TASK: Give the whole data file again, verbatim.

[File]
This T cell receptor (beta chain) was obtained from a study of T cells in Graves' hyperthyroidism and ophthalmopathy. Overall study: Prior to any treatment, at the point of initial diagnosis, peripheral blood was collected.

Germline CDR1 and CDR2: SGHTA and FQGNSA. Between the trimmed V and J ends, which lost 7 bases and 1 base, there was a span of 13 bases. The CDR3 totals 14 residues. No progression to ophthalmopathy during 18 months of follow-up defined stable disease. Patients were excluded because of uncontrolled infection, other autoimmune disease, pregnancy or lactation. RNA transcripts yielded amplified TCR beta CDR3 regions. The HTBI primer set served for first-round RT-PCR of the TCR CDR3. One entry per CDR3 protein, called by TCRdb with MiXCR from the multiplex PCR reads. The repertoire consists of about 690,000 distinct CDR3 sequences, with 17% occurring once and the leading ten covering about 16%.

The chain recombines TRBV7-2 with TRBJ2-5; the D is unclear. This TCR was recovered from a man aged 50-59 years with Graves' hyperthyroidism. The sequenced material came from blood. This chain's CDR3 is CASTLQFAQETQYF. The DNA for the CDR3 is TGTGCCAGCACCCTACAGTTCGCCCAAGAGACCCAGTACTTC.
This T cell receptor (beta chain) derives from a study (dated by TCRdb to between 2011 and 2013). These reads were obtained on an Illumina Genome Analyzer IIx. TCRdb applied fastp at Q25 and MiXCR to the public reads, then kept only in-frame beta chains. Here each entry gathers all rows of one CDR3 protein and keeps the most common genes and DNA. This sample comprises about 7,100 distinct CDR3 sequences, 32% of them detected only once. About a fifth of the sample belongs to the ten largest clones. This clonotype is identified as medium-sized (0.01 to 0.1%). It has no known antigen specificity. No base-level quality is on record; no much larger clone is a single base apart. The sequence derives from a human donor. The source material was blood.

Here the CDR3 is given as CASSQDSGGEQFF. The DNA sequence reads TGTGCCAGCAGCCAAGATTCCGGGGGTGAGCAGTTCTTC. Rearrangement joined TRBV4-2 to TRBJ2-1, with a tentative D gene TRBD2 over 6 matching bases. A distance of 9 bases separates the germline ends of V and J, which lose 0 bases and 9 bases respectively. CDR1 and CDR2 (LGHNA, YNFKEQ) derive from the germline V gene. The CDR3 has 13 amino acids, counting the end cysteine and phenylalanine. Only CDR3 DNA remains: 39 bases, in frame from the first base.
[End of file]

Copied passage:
This T cell receptor (beta chain) was obtained from a study of T cells in Graves' hyperthyroidism and ophthalmopathy. Overall study: Prior to any treatment, at the point of initial diagnosis, peripheral blood was collected.

Germline CDR1 and CDR2: SGHTA and FQGNSA. Between the trimmed V and J ends, which lost 7 bases and 1 base, there was a span of 13 bases. The CDR3 totals 14 residues. No progression to ophthalmopathy during 18 months of follow-up defined stable disease. Patients were excluded because of uncontrolled infection, other autoimmune disease, pregnancy or lactation. RNA transcripts yielded amplified TCR beta CDR3 regions. The HTBI primer set served for first-round RT-PCR of the TCR CDR3. One entry per CDR3 protein, called by TCRdb with MiXCR from the multiplex PCR reads. The repertoire consists of about 690,000 distinct CDR3 sequences, with 17% occurring once and the leading ten covering about 16%.

The chain recombines TRBV7-2 with TRBJ2-5; the D is unclear. This TCR was recovered from a man aged 50-59 years with Graves' hyperthyroidism. The sequenced material came from blood. This chain's CDR3 is CASTLQFAQETQYF. The DNA for the CDR3 is TGTGCCAGCACCCTACAGTTCGCCCAAGAGACCCAGTACTTC.
This T cell receptor (beta chain) derives from a study (dated by TCRdb to between 2011 and 2013). These reads were obtained on an Illumina Genome Analyzer IIx. TCRdb applied fastp at Q25 and MiXCR to the public reads, then kept only in-frame beta chains. Here each entry gathers all rows of one CDR3 protein and keeps the most common genes and DNA. This sample comprises about 7,100 distinct CDR3 sequences, 32% of them detected only once. About a fifth of the sample belongs to the ten largest clones. This clonotype is identified as medium-sized (0.01 to 0.1%). It has no known antigen specificity. No base-level quality is on record; no much larger clone is a single base apart. The sequence derives from a human donor. The source material was blood.

Here the CDR3 is given as CASSQDSGGEQFF. The DNA sequence reads TGTGCCAGCAGCCAAGATTCCGGGGGTGAGCAGTTCTTC. Rearrangement joined TRBV4-2 to TRBJ2-1, with a tentative D gene TRBD2 over 6 matching bases. A distance of 9 bases separates the germline ends of V and J, which lose 0 bases and 9 bases respectively. CDR1 and CDR2 (LGHNA, YNFKEQ) derive from the germline V gene. The CDR3 has 13 amino acids, counting the end cysteine and phenylalanine. Only CDR3 DNA remains: 39 bases, in frame from the first base.